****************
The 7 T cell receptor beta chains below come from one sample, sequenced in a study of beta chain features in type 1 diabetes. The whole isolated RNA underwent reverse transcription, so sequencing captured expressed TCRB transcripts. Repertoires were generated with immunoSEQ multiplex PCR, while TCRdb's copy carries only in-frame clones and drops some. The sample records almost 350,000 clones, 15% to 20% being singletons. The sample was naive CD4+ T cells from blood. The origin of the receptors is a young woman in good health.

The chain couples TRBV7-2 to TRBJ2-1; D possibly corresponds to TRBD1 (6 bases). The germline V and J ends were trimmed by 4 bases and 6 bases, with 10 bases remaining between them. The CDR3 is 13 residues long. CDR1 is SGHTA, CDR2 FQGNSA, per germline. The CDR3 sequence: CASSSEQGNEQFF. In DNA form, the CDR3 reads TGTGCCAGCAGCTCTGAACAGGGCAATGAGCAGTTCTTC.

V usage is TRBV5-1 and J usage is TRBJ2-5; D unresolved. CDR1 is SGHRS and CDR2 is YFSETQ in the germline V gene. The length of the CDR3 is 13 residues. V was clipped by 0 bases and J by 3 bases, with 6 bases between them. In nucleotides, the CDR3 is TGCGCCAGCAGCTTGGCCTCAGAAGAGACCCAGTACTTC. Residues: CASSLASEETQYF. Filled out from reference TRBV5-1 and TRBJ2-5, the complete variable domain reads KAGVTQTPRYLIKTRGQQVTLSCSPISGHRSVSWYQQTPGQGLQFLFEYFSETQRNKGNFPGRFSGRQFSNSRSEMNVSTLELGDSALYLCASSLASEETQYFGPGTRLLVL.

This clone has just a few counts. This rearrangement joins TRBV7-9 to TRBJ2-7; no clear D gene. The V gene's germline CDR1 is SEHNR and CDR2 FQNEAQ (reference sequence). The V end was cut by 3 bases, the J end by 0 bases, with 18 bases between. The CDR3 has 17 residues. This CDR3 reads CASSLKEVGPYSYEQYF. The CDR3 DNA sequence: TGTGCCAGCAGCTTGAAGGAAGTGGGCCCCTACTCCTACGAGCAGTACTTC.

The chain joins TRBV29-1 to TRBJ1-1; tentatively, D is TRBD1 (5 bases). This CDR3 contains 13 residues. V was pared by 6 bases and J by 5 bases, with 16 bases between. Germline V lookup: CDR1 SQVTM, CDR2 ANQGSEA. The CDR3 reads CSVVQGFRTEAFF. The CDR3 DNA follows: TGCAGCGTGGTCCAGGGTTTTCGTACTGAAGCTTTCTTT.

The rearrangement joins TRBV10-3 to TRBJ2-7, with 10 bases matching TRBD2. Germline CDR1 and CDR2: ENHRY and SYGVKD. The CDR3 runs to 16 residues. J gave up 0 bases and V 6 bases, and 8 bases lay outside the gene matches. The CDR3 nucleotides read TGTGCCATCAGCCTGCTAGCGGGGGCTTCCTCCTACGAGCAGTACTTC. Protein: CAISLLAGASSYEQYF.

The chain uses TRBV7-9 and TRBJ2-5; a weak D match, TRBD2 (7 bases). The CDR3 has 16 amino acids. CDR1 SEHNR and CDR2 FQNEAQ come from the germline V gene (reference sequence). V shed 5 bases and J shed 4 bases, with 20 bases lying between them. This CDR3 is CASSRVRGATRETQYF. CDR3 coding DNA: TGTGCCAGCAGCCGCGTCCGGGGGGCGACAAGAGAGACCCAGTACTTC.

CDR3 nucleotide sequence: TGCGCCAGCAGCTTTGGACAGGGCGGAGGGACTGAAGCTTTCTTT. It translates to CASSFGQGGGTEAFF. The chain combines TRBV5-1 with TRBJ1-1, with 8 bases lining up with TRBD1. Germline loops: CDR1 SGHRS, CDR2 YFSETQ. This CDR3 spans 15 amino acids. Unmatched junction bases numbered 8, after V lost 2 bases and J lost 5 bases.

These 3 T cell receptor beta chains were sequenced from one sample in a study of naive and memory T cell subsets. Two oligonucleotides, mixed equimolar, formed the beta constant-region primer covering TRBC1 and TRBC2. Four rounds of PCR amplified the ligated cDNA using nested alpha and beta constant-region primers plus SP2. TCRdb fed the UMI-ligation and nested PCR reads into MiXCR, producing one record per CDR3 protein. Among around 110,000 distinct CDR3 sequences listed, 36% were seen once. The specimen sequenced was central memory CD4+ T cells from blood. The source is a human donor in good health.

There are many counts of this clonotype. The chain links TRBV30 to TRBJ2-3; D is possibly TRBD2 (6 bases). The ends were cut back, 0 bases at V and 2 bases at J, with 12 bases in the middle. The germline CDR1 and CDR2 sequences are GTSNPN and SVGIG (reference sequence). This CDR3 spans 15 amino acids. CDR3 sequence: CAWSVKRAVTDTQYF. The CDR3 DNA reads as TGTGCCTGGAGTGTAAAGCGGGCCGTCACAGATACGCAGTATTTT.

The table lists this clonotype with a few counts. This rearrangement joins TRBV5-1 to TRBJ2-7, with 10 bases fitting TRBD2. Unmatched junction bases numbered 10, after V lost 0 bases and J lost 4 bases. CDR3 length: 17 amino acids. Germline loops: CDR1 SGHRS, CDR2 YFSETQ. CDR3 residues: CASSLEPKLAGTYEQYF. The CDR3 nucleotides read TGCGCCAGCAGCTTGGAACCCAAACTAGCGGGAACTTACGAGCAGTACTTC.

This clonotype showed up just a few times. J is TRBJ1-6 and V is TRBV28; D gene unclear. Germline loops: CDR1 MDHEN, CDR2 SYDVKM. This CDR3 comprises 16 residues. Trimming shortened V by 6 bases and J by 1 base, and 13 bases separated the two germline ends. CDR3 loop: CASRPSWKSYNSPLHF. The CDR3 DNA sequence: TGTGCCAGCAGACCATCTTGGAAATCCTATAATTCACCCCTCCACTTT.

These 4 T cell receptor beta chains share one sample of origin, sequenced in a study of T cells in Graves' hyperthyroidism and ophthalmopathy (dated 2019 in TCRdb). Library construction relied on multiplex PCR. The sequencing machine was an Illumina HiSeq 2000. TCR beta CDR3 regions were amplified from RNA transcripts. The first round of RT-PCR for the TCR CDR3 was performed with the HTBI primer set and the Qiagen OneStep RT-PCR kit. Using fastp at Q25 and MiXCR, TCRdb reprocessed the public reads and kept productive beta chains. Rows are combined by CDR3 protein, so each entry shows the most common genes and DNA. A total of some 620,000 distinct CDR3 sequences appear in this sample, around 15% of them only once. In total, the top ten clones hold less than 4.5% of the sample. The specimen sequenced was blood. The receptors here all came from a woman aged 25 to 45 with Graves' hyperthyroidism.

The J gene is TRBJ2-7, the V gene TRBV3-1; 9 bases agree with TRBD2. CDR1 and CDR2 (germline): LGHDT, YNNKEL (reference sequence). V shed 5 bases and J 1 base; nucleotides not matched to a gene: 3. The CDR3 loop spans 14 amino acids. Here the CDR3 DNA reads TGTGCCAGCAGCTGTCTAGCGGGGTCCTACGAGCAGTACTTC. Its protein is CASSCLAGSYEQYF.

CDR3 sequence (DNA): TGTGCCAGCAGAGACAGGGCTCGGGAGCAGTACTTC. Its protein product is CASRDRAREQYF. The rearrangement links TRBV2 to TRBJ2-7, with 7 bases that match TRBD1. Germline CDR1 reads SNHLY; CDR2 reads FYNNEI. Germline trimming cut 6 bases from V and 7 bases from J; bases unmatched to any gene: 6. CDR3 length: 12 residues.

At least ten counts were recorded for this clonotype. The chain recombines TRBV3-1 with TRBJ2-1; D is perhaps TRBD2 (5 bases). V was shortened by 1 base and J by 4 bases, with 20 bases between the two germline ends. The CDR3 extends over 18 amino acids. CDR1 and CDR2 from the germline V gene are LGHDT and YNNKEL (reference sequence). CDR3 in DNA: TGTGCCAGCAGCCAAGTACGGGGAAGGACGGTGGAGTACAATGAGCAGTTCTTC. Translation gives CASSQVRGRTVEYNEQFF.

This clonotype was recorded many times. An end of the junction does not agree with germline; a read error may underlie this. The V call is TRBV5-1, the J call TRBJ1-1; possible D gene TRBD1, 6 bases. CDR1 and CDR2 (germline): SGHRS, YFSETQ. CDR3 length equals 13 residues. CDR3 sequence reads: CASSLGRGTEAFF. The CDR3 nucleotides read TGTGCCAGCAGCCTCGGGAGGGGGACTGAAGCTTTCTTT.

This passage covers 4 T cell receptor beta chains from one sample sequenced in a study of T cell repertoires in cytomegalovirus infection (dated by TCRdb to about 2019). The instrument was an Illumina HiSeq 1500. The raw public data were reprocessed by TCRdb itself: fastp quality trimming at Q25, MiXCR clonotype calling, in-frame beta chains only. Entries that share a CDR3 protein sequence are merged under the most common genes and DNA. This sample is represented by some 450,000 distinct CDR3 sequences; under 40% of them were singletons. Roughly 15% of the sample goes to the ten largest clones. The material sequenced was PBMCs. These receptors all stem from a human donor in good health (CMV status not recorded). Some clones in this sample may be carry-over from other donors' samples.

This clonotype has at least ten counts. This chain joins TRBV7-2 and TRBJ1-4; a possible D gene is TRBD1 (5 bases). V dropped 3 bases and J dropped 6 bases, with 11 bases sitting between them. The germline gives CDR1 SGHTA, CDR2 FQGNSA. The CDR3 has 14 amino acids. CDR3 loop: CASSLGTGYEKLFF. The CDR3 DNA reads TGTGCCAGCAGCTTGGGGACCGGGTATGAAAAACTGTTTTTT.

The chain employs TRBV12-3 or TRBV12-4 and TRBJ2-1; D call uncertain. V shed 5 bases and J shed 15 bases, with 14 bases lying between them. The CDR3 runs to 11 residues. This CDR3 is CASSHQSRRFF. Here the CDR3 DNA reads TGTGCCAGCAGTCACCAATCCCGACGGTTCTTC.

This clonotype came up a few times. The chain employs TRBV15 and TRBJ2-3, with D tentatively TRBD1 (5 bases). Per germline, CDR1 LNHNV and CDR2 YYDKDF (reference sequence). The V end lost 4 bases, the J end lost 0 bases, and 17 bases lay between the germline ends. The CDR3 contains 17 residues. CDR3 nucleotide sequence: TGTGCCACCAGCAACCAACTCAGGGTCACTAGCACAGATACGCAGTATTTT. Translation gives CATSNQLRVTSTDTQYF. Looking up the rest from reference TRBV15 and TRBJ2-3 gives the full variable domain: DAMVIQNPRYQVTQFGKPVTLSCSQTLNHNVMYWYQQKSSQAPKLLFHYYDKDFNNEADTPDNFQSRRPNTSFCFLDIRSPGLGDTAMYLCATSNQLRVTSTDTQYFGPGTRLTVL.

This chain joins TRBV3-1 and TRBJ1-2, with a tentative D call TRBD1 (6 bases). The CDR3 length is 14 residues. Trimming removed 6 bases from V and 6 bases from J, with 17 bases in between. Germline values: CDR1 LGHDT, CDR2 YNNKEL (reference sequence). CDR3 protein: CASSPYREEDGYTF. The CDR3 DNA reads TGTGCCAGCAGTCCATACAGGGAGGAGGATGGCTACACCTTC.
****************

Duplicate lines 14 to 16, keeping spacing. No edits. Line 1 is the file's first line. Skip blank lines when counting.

The J gene is TRBJ2-7, the V gene TRBV3-1; 9 bases agree with TRBD2. CDR1 and CDR2 (germline): LGHDT, YNNKEL (reference sequence). V shed 5 bases and J 1 base; nucleotides not matched to a gene: 3. The CDR3 loop spans 14 amino acids. Here the CDR3 DNA reads TGTGCCAGCAGCTGTCTAGCGGGGTCCTACGAGCAGTACTTC. Its protein is CASSCLAGSYEQYF.

CDR3 sequence (DNA): TGTGCCAGCAGAGACAGGGCTCGGGAGCAGTACTTC. Its protein product is CASRDRAREQYF. The rearrangement links TRBV2 to TRBJ2-7, with 7 bases that match TRBD1. Germline CDR1 reads SNHLY; CDR2 reads FYNNEI. Germline trimming cut 6 bases from V and 7 bases from J; bases unmatched to any gene: 6. CDR3 length: 12 residues.

At least ten counts were recorded for this clonotype. The chain recombines TRBV3-1 with TRBJ2-1; D is perhaps TRBD2 (5 bases). V was shortened by 1 base and J by 4 bases, with 20 bases between the two germline ends. The CDR3 extends over 18 amino acids. CDR1 and CDR2 from the germline V gene are LGHDT and YNNKEL (reference sequence). CDR3 in DNA: TGTGCCAGCAGCCAAGTACGGGGAAGGACGGTGGAGTACAATGAGCAGTTCTTC. Translation gives CASSQVRGRTVEYNEQFF.